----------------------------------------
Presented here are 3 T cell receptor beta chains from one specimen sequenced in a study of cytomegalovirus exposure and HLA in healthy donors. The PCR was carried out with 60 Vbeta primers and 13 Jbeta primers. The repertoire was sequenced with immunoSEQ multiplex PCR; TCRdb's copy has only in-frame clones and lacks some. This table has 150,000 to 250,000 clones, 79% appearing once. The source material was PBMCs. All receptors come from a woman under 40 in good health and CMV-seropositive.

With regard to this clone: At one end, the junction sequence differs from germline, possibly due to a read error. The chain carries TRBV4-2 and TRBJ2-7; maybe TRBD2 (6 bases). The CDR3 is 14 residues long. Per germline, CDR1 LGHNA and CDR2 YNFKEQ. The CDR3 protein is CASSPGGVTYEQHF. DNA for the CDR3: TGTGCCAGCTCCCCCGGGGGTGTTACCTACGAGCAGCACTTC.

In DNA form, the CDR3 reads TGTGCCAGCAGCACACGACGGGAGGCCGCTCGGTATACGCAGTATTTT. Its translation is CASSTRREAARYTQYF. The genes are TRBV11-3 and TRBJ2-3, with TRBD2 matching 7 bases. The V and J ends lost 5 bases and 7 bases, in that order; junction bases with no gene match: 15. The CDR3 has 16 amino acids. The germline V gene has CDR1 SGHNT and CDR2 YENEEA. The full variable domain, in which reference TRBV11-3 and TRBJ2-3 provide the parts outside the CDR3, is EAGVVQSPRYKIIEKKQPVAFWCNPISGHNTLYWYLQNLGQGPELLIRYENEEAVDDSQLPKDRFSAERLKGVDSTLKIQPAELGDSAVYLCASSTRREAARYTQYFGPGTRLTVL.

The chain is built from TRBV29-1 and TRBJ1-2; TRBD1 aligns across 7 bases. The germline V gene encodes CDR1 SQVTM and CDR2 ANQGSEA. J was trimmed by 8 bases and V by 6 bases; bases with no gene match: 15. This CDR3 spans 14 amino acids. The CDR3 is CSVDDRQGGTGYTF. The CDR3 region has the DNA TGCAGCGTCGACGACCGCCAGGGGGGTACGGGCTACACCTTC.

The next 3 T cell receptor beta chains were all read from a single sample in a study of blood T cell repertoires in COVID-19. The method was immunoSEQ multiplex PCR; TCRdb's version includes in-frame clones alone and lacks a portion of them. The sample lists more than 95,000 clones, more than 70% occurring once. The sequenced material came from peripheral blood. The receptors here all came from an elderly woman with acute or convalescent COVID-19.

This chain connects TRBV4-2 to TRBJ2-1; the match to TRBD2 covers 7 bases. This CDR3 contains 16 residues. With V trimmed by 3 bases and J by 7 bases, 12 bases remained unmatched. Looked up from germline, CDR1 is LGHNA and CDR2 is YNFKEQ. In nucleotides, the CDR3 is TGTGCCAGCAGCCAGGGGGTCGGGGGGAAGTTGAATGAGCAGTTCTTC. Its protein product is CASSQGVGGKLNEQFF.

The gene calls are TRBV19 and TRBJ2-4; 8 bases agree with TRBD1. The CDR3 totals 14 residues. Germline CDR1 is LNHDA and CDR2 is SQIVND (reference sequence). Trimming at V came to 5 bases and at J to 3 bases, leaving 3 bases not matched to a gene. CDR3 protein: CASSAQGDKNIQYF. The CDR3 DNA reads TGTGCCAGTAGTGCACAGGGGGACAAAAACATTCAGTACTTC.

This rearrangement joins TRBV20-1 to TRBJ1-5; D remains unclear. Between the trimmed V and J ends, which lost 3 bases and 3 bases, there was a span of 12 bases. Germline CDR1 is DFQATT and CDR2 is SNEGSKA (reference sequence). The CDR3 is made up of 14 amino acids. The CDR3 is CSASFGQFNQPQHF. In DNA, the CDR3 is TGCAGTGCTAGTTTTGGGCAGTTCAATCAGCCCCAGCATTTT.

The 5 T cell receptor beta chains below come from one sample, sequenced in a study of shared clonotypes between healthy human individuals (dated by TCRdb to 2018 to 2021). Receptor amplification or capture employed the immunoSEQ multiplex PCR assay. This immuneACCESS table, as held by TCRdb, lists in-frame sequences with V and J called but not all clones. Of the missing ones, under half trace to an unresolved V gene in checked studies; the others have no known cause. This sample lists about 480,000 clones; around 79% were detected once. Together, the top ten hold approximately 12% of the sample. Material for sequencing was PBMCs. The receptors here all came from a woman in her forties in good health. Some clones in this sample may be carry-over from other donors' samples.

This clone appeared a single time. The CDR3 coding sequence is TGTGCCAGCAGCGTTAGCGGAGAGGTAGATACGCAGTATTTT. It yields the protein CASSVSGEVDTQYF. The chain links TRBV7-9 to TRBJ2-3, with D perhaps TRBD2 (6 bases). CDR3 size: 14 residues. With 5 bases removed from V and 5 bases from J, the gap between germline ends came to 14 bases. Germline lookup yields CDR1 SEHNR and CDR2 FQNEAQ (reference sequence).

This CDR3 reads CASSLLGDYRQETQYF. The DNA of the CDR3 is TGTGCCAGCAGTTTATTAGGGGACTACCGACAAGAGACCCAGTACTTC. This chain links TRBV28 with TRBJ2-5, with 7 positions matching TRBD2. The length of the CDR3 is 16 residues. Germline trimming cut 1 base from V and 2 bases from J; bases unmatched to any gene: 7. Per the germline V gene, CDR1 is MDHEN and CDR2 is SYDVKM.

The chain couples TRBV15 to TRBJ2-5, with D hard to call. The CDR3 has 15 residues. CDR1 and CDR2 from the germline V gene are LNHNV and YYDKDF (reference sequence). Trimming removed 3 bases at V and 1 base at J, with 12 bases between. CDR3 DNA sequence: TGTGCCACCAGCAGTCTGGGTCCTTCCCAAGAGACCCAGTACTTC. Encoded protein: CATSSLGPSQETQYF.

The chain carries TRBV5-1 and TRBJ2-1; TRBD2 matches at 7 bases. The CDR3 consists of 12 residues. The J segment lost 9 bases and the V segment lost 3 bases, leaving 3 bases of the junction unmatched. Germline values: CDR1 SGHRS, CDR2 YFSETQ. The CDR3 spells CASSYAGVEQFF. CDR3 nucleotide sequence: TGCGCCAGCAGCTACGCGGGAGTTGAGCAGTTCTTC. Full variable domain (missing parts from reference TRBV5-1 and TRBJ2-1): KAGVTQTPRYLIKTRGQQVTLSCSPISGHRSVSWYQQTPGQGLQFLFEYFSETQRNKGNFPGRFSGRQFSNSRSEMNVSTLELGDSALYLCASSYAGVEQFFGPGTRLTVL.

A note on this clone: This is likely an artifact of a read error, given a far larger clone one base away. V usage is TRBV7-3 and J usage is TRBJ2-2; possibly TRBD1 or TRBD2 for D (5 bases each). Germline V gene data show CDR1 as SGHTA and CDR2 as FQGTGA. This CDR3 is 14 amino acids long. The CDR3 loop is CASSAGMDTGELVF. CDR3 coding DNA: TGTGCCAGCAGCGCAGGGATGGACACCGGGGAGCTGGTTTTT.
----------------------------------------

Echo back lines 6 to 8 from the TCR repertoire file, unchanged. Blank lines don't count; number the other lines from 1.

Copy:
This chain connects TRBV4-2 to TRBJ2-1; the match to TRBD2 covers 7 bases. This CDR3 contains 16 residues. With V trimmed by 3 bases and J by 7 bases, 12 bases remained unmatched. Looked up from germline, CDR1 is LGHNA and CDR2 is YNFKEQ. In nucleotides, the CDR3 is TGTGCCAGCAGCCAGGGGGTCGGGGGGAAGTTGAATGAGCAGTTCTTC. Its protein product is CASSQGVGGKLNEQFF.

The gene calls are TRBV19 and TRBJ2-4; 8 bases agree with TRBD1. The CDR3 totals 14 residues. Germline CDR1 is LNHDA and CDR2 is SQIVND (reference sequence). Trimming at V came to 5 bases and at J to 3 bases, leaving 3 bases not matched to a gene. CDR3 protein: CASSAQGDKNIQYF. The CDR3 DNA reads TGTGCCAGTAGTGCACAGGGGGACAAAAACATTCAGTACTTC.

This rearrangement joins TRBV20-1 to TRBJ1-5; D remains unclear. Between the trimmed V and J ends, which lost 3 bases and 3 bases, there was a span of 12 bases. Germline CDR1 is DFQATT and CDR2 is SNEGSKA (reference sequence). The CDR3 is made up of 14 amino acids. The CDR3 is CSASFGQFNQPQHF. In DNA, the CDR3 is TGCAGTGCTAGTTTTGGGCAGTTCAATCAGCCCCAGCATTTT.